Rituximab effectively reduced skin sclerosis and appeared to have a beneficial effect on interstitial lung disease (ILD) for patients with systemic sclerosis (SSc) in a randomized, clinical trial.
At 24 weeks’ follow-up, there was significant improvement in total skin thickness scores among patients who received four once-weekly rituximab infusions, compared with patients who received placebo infusions. Among patients who received rituximab, there were also small but significant improvements in percentage of forced vital capacity (FVC). Among patients who received placebo, FVC worsened, reported Ayumi Yoshizaki, MD, of the University of Tokyo, Tokyo, Japan, and colleagues.
“Systemic sclerosis is considered to have high unmet medical needs because of its poor prognosis and the lack of satisfactory and effective treatments,” he said at the American College of Rheumatology (ACR) 2021 Annual Meeting, which was held online.
“Several clinical studies have suggested that B-cell depletion therapy with rituximab anti-CD20 antibody is effective in treating skin and lung fibrosis of SSc. However, no randomized, placebo-controlled trial has been able to confirm the efficacy of rituximab in SSc,” Yoshizaki said.
A rheumatologist who is currently conducting an investigator-initiated trial in which patients with SSC are undergoing treatment with rituximab followed by belimumab (Benlysta) said in an interview with Medscape Medical News that he found the data to be “super interesting.”
“There are a lot of reasons to think that B cells might be important in systemic sclerosis, and actually that’s why our group had previously done an investigator-initiated trial with belimumab years ago,” said Robert Spiera, MD, director of the Scleroderma, Vasculitis, and Myositis Center at the Hospital for Special Surgery in New York City.
Yoshizaki and colleagues conducted the randomized, placebo-controlled DESIRES trial in four hospitals in Japan to evaluate the safety and efficacy of rituximab for the treatment of SSc.
In the investigator-initiated trial, patients aged 20–79 years who fulfilled ACR and European Alliance of Associations for Rheumatology classification criteria for systemic sclerosis and who had a Modified Rodnan Skin Score (mRSS) of ≥10 and a life expectancy of ≥6 months were randomly assigned to receive infusions with either rituximab 375 mg/m2 or placebo once weekly for 4 weeks. Patients and clinicians were masked to treatment allocation.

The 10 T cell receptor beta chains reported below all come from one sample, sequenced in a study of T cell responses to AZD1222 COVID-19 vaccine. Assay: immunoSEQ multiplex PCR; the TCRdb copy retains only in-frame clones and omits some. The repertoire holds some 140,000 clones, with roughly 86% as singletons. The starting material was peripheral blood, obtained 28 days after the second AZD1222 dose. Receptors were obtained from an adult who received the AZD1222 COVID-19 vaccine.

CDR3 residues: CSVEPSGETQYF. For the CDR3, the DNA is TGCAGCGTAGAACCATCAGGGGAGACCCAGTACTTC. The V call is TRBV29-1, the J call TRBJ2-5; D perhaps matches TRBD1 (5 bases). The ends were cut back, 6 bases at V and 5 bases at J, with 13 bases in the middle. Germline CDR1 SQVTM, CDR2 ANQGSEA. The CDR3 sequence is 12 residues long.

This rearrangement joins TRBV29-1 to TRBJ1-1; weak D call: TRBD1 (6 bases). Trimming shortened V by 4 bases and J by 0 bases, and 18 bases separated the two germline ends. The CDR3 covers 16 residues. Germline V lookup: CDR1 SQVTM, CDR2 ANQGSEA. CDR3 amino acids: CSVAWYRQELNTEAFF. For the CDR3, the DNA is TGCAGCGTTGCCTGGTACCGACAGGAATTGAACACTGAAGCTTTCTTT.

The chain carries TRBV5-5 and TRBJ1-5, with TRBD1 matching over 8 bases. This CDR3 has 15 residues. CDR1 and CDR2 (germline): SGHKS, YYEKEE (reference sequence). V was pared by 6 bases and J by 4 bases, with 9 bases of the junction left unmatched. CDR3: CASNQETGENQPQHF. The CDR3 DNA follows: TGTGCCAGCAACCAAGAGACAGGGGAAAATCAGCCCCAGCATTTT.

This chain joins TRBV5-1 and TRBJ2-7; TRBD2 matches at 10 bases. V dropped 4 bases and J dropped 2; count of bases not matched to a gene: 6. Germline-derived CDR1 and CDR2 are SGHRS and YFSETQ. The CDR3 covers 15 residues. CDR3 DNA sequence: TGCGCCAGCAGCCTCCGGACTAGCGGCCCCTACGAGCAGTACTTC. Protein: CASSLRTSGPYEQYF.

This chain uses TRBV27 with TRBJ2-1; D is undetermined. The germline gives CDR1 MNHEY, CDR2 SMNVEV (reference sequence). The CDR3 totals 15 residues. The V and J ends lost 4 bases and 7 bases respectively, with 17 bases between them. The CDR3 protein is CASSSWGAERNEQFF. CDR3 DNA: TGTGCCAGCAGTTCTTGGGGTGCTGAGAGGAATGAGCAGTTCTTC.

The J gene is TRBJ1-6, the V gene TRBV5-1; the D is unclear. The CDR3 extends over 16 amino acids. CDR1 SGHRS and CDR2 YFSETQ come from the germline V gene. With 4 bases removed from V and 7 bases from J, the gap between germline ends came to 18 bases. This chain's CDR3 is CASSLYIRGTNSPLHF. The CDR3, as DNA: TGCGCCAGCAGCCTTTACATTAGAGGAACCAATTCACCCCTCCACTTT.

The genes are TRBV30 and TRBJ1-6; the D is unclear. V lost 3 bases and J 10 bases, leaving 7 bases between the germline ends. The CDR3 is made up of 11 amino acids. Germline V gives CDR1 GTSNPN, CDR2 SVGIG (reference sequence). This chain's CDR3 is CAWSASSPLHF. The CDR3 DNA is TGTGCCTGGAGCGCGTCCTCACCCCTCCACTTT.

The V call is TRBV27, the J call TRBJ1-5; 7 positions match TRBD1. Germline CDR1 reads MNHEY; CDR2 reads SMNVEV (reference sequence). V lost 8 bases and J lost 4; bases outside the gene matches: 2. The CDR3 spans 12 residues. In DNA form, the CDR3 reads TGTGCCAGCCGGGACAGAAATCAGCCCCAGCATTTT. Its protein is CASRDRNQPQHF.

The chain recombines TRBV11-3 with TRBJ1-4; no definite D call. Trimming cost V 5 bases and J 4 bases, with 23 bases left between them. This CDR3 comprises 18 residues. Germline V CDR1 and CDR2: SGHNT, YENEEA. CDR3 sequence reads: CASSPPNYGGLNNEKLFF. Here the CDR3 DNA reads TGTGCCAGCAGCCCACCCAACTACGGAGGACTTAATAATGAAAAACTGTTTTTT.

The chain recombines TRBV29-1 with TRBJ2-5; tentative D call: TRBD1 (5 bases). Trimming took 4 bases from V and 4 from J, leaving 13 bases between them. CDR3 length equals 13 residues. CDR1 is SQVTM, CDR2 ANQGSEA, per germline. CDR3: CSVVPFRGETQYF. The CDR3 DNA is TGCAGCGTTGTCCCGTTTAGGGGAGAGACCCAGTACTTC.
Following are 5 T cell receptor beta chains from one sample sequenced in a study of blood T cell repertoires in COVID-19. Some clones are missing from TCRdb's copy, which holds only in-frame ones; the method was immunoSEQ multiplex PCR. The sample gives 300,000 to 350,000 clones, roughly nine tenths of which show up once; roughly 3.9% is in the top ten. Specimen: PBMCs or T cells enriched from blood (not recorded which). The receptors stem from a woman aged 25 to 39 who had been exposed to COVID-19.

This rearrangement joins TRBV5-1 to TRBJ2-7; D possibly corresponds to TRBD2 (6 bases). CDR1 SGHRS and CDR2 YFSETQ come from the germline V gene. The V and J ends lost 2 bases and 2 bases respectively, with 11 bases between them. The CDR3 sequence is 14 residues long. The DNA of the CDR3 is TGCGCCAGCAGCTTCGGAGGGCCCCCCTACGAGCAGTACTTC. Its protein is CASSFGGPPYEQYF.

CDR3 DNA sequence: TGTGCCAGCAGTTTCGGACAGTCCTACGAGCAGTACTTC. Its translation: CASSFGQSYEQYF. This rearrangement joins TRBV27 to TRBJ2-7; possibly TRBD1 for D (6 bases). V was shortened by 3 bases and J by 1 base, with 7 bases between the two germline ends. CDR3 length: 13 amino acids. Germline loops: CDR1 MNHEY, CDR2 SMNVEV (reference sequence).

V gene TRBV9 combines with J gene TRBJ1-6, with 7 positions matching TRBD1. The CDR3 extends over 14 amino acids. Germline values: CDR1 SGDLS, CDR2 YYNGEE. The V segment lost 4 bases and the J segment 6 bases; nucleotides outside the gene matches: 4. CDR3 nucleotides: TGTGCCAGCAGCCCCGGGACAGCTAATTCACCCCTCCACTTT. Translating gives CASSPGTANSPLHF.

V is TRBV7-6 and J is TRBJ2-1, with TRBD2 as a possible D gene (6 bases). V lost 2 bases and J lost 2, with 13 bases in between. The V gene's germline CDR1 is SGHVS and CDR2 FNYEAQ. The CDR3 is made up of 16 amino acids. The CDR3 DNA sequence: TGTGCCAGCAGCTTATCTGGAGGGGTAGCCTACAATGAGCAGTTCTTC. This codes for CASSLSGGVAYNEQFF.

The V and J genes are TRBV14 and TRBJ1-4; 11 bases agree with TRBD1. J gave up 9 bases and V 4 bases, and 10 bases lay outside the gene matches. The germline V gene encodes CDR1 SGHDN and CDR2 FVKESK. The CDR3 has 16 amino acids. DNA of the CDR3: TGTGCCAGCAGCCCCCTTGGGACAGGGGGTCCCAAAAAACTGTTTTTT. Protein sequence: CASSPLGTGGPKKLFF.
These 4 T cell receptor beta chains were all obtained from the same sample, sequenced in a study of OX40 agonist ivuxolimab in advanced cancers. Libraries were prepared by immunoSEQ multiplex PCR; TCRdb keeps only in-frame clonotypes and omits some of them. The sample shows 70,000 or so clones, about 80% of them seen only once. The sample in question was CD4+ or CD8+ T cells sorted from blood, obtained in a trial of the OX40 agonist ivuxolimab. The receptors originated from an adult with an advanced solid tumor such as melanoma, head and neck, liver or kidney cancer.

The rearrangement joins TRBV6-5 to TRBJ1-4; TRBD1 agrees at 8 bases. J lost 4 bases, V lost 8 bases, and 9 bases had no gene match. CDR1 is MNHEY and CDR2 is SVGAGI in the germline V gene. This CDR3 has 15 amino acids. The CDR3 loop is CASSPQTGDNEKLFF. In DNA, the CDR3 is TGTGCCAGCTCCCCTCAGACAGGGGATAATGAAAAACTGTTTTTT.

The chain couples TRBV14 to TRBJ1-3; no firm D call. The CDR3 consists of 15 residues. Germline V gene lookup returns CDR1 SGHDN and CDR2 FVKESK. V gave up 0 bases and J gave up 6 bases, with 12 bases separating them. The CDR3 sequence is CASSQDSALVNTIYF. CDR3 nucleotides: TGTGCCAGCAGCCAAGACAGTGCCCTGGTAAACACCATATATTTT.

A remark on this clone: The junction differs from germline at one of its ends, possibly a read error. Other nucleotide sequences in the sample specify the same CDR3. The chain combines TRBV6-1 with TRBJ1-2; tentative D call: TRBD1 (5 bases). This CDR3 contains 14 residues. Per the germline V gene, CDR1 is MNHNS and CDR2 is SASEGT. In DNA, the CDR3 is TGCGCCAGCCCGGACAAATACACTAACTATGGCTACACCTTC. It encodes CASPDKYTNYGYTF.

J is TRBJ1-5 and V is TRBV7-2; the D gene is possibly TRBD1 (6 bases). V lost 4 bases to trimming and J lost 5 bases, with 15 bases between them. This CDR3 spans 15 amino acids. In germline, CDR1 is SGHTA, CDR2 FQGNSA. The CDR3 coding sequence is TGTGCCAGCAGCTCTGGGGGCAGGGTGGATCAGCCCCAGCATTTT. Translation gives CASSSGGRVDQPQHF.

The trial included 56 patients (51 women, five men). Of all patients enrolled, 27 of 28 who were allocated to receive rituximab and 22 of 28 who were allocated to receive placebo underwent at least one infusion and completed 24 weeks of follow-up.
The absolute change in mRSS at 24 weeks after the start of therapy, the primary endpoint, was -6.30 in the rituximab group, compared with +2.14 in the placebo group, a difference of -8.44 (P < .0001).
In a subgroup analysis, rituximab was superior to placebo regardless of disease duration, disease type (diffuse cutaneous or limited cutaneous SSc), prior receipt of systemic corticosteroids or immunosuppressants, or having C-reactive protein levels <0.3 mg/dL or ≥0.3 mg/dL.
However, there was no significant benefit with rituximab for patients with baseline mRSS of ≥20 or for those without ILD at baseline.
There was also evidence that rituximab reduced lung fibrosis. For patients assigned to the active drug, the absolute change in FVC at 24 weeks was +0.09% of the predicted value, compared with -3.56% for patients who received placebo (P = .044).
The researchers also observed radiographic evidence of lung improvement. The absolute change in the percentage of lung field occupied with interstitial shadows was -0.32% in the rituximab arm, vs +2.39% in the placebo arm (P = .034). There was no significant between-group difference in the absolute change in diffusing capacity of lung for carbon monoxide, however.
Adverse events that occurred more frequently with rituximab included oral mucositis, diarrhea, and decreased neutrophil and white blood cell counts.
“What I thought the Japanese study did was to give a much more convincing proof of concept than has been out there,” Spiera told Medscape Medical News.
“There have been some preliminary experiences that have been encouraging with rituximab in scleroderma, most of which has been open label,” he said.
He also referred to a retrospective study by EUSTAR, the European Scleroderma Trials and Research group, which indicated that patients who had previously received rituximab seemed to have had better outcomes than patients who had been treated with other therapies.
Spiera added that although he was glad to see the data from a randomized, placebo-controlled trial in this population, he was uncomfortable with the idea of leaving patients untreated for 6 months.
“From the standpoint of somebody wanting to know what strategies might be promising, this is great for us, but I would not have designed the trial that way,” he said.
The study results were previously published in The Lancet Rheumatology.
The study was supported by grants from the Japan Agency for Medical Research and Development and the Zenyaku Kogyo Company. Yoshizaki disclosed no relevant financial relationships. Spiera has received grant/research support from and has consulted for Roche/Genentech, maker of rituximab, and has received compensation from other companies.
American College of Rheumatology (ACR) 2021 Annual Meeting: Abstract 0496. Presented November 6, 2021.
Neil Osterweil, an award-winning medical journalist, is a long-standing and frequent contributor to Medscape.
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